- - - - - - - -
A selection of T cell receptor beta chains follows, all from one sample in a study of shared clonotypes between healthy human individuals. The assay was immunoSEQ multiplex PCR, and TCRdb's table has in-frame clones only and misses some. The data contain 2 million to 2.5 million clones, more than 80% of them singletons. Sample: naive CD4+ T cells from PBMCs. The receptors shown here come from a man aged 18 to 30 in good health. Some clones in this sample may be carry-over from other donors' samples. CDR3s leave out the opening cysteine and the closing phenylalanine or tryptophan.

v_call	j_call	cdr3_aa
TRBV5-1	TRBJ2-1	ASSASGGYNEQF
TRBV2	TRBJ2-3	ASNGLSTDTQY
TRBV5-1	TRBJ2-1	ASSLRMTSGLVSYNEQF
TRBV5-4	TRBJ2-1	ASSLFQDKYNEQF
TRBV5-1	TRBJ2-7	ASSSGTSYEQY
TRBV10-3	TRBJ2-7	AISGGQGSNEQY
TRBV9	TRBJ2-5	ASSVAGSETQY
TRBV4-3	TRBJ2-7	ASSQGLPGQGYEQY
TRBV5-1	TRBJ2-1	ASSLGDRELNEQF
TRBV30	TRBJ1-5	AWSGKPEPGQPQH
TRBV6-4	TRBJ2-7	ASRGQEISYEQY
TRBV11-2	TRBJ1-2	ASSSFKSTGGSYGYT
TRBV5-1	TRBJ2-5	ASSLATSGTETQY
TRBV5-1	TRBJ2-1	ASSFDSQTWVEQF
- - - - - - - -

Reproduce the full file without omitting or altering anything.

A selection of T cell receptor beta chains follows, all from one sample in a study of shared clonotypes between healthy human individuals. The assay was immunoSEQ multiplex PCR, and TCRdb's table has in-frame clones only and misses some. The data contain 2 million to 2.5 million clones, more than 80% of them singletons. Sample: naive CD4+ T cells from PBMCs. The receptors shown here come from a man aged 18 to 30 in good health. Some clones in this sample may be carry-over from other donors' samples. CDR3s leave out the opening cysteine and the closing phenylalanine or tryptophan.

v_call	j_call	cdr3_aa
TRBV5-1	TRBJ2-1	ASSASGGYNEQF
TRBV2	TRBJ2-3	ASNGLSTDTQY
TRBV5-1	TRBJ2-1	ASSLRMTSGLVSYNEQF
TRBV5-4	TRBJ2-1	ASSLFQDKYNEQF
TRBV5-1	TRBJ2-7	ASSSGTSYEQY
TRBV10-3	TRBJ2-7	AISGGQGSNEQY
TRBV9	TRBJ2-5	ASSVAGSETQY
TRBV4-3	TRBJ2-7	ASSQGLPGQGYEQY
TRBV5-1	TRBJ2-1	ASSLGDRELNEQF
TRBV30	TRBJ1-5	AWSGKPEPGQPQH
TRBV6-4	TRBJ2-7	ASRGQEISYEQY
TRBV11-2	TRBJ1-2	ASSSFKSTGGSYGYT
TRBV5-1	TRBJ2-5	ASSLATSGTETQY
TRBV5-1	TRBJ2-1	ASSFDSQTWVEQF